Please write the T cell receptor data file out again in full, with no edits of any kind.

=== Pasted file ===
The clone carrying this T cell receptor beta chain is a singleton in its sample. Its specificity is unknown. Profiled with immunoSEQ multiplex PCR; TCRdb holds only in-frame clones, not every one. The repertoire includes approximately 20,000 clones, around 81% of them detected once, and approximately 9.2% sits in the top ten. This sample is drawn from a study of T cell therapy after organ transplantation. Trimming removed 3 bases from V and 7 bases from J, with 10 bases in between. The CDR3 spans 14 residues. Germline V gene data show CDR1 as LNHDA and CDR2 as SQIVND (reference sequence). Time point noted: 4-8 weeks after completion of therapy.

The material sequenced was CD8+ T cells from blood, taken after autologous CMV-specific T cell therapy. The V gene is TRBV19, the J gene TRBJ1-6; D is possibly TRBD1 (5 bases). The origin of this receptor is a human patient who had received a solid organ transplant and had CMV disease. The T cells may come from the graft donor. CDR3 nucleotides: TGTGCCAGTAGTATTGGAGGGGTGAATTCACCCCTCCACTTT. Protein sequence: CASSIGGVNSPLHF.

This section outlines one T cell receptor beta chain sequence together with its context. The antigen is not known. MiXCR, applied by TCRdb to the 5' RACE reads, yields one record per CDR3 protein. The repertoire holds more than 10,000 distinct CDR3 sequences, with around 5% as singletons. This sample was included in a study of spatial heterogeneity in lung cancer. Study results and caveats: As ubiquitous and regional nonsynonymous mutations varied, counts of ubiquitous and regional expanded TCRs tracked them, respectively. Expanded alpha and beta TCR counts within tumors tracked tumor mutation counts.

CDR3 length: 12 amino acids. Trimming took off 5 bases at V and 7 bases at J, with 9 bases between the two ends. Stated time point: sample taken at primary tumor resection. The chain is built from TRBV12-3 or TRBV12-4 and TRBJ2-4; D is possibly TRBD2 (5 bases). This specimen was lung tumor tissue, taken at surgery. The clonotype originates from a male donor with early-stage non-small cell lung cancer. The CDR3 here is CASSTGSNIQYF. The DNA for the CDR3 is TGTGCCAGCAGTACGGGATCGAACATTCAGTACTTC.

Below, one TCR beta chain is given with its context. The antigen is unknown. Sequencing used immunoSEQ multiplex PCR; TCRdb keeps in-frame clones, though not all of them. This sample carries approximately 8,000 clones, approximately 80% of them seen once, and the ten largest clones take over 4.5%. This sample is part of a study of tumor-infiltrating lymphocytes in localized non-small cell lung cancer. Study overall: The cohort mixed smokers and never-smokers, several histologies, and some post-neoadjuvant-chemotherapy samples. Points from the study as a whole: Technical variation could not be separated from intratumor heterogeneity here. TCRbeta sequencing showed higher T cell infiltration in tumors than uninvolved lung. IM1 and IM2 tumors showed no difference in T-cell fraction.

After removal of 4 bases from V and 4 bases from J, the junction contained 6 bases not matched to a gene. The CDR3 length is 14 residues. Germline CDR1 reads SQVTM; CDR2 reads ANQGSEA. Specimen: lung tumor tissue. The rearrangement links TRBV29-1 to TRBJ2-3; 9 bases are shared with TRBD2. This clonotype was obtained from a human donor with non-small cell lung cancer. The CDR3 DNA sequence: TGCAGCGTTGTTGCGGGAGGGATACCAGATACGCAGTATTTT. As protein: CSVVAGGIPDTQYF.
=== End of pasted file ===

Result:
The clone carrying this T cell receptor beta chain is a singleton in its sample. Its specificity is unknown. Profiled with immunoSEQ multiplex PCR; TCRdb holds only in-frame clones, not every one. The repertoire includes approximately 20,000 clones, around 81% of them detected once, and approximately 9.2% sits in the top ten. This sample is drawn from a study of T cell therapy after organ transplantation. Trimming removed 3 bases from V and 7 bases from J, with 10 bases in between. The CDR3 spans 14 residues. Germline V gene data show CDR1 as LNHDA and CDR2 as SQIVND (reference sequence). Time point noted: 4-8 weeks after completion of therapy.

The material sequenced was CD8+ T cells from blood, taken after autologous CMV-specific T cell therapy. The V gene is TRBV19, the J gene TRBJ1-6; D is possibly TRBD1 (5 bases). The origin of this receptor is a human patient who had received a solid organ transplant and had CMV disease. The T cells may come from the graft donor. CDR3 nucleotides: TGTGCCAGTAGTATTGGAGGGGTGAATTCACCCCTCCACTTT. Protein sequence: CASSIGGVNSPLHF.

This section outlines one T cell receptor beta chain sequence together with its context. The antigen is not known. MiXCR, applied by TCRdb to the 5' RACE reads, yields one record per CDR3 protein. The repertoire holds more than 10,000 distinct CDR3 sequences, with around 5% as singletons. This sample was included in a study of spatial heterogeneity in lung cancer. Study results and caveats: As ubiquitous and regional nonsynonymous mutations varied, counts of ubiquitous and regional expanded TCRs tracked them, respectively. Expanded alpha and beta TCR counts within tumors tracked tumor mutation counts.

CDR3 length: 12 amino acids. Trimming took off 5 bases at V and 7 bases at J, with 9 bases between the two ends. Stated time point: sample taken at primary tumor resection. The chain is built from TRBV12-3 or TRBV12-4 and TRBJ2-4; D is possibly TRBD2 (5 bases). This specimen was lung tumor tissue, taken at surgery. The clonotype originates from a male donor with early-stage non-small cell lung cancer. The CDR3 here is CASSTGSNIQYF. The DNA for the CDR3 is TGTGCCAGCAGTACGGGATCGAACATTCAGTACTTC.

Below, one TCR beta chain is given with its context. The antigen is unknown. Sequencing used immunoSEQ multiplex PCR; TCRdb keeps in-frame clones, though not all of them. This sample carries approximately 8,000 clones, approximately 80% of them seen once, and the ten largest clones take over 4.5%. This sample is part of a study of tumor-infiltrating lymphocytes in localized non-small cell lung cancer. Study overall: The cohort mixed smokers and never-smokers, several histologies, and some post-neoadjuvant-chemotherapy samples. Points from the study as a whole: Technical variation could not be separated from intratumor heterogeneity here. TCRbeta sequencing showed higher T cell infiltration in tumors than uninvolved lung. IM1 and IM2 tumors showed no difference in T-cell fraction.

After removal of 4 bases from V and 4 bases from J, the junction contained 6 bases not matched to a gene. The CDR3 length is 14 residues. Germline CDR1 reads SQVTM; CDR2 reads ANQGSEA. Specimen: lung tumor tissue. The rearrangement links TRBV29-1 to TRBJ2-3; 9 bases are shared with TRBD2. This clonotype was obtained from a human donor with non-small cell lung cancer. The CDR3 DNA sequence: TGCAGCGTTGTTGCGGGAGGGATACCAGATACGCAGTATTTT. As protein: CSVVAGGIPDTQYF.